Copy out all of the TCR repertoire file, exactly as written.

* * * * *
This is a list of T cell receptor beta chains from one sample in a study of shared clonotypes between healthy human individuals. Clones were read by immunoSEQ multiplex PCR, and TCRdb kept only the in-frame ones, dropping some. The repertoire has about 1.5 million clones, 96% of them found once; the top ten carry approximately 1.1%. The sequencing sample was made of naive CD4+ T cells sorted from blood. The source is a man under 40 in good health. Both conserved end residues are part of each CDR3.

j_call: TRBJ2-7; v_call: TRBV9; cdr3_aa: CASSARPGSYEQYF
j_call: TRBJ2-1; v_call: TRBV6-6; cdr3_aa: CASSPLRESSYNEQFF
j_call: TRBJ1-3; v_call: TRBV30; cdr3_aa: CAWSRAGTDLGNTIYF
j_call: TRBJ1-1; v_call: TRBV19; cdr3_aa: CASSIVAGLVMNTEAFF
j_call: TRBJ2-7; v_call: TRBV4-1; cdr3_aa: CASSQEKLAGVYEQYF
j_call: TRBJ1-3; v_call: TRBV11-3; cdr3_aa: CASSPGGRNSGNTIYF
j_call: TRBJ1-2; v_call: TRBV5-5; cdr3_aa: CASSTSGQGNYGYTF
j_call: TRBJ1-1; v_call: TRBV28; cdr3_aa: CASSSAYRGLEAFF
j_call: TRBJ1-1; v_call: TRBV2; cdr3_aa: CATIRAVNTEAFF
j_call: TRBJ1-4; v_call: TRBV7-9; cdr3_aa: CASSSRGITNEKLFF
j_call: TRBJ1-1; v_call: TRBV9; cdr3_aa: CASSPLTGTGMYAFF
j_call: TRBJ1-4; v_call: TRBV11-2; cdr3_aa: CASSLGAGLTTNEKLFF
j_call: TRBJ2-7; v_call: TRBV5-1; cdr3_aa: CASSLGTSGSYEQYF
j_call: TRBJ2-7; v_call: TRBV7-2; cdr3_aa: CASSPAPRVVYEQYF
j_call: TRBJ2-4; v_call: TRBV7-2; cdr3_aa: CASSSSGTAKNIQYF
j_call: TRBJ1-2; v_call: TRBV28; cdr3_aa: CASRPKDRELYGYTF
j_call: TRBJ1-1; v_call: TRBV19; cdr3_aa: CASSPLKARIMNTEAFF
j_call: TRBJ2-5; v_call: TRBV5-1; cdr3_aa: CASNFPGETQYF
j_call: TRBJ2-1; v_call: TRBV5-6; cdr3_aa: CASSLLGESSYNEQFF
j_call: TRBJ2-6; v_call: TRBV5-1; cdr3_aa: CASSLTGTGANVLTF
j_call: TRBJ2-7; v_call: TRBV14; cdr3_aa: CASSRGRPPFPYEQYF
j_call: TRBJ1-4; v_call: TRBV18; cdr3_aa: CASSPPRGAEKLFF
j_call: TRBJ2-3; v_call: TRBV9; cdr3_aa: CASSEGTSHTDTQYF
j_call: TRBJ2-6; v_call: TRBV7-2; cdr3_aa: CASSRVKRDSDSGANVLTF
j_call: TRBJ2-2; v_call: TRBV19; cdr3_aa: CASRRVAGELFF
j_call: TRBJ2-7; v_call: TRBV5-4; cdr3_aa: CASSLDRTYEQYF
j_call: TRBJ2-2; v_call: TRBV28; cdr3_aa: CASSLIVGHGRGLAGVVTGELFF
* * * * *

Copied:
This is a list of T cell receptor beta chains from one sample in a study of shared clonotypes between healthy human individuals. Clones were read by immunoSEQ multiplex PCR, and TCRdb kept only the in-frame ones, dropping some. The repertoire has about 1.5 million clones, 96% of them found once; the top ten carry approximately 1.1%. The sequencing sample was made of naive CD4+ T cells sorted from blood. The source is a man under 40 in good health. Both conserved end residues are part of each CDR3.

j_call: TRBJ2-7; v_call: TRBV9; cdr3_aa: CASSARPGSYEQYF
j_call: TRBJ2-1; v_call: TRBV6-6; cdr3_aa: CASSPLRESSYNEQFF
j_call: TRBJ1-3; v_call: TRBV30; cdr3_aa: CAWSRAGTDLGNTIYF
j_call: TRBJ1-1; v_call: TRBV19; cdr3_aa: CASSIVAGLVMNTEAFF
j_call: TRBJ2-7; v_call: TRBV4-1; cdr3_aa: CASSQEKLAGVYEQYF
j_call: TRBJ1-3; v_call: TRBV11-3; cdr3_aa: CASSPGGRNSGNTIYF
j_call: TRBJ1-2; v_call: TRBV5-5; cdr3_aa: CASSTSGQGNYGYTF
j_call: TRBJ1-1; v_call: TRBV28; cdr3_aa: CASSSAYRGLEAFF
j_call: TRBJ1-1; v_call: TRBV2; cdr3_aa: CATIRAVNTEAFF
j_call: TRBJ1-4; v_call: TRBV7-9; cdr3_aa: CASSSRGITNEKLFF
j_call: TRBJ1-1; v_call: TRBV9; cdr3_aa: CASSPLTGTGMYAFF
j_call: TRBJ1-4; v_call: TRBV11-2; cdr3_aa: CASSLGAGLTTNEKLFF
j_call: TRBJ2-7; v_call: TRBV5-1; cdr3_aa: CASSLGTSGSYEQYF
j_call: TRBJ2-7; v_call: TRBV7-2; cdr3_aa: CASSPAPRVVYEQYF
j_call: TRBJ2-4; v_call: TRBV7-2; cdr3_aa: CASSSSGTAKNIQYF
j_call: TRBJ1-2; v_call: TRBV28; cdr3_aa: CASRPKDRELYGYTF
j_call: TRBJ1-1; v_call: TRBV19; cdr3_aa: CASSPLKARIMNTEAFF
j_call: TRBJ2-5; v_call: TRBV5-1; cdr3_aa: CASNFPGETQYF
j_call: TRBJ2-1; v_call: TRBV5-6; cdr3_aa: CASSLLGESSYNEQFF
j_call: TRBJ2-6; v_call: TRBV5-1; cdr3_aa: CASSLTGTGANVLTF
j_call: TRBJ2-7; v_call: TRBV14; cdr3_aa: CASSRGRPPFPYEQYF
j_call: TRBJ1-4; v_call: TRBV18; cdr3_aa: CASSPPRGAEKLFF
j_call: TRBJ2-3; v_call: TRBV9; cdr3_aa: CASSEGTSHTDTQYF
j_call: TRBJ2-6; v_call: TRBV7-2; cdr3_aa: CASSRVKRDSDSGANVLTF
j_call: TRBJ2-2; v_call: TRBV19; cdr3_aa: CASRRVAGELFF
j_call: TRBJ2-7; v_call: TRBV5-4; cdr3_aa: CASSLDRTYEQYF
j_call: TRBJ2-2; v_call: TRBV28; cdr3_aa: CASSLIVGHGRGLAGVVTGELFF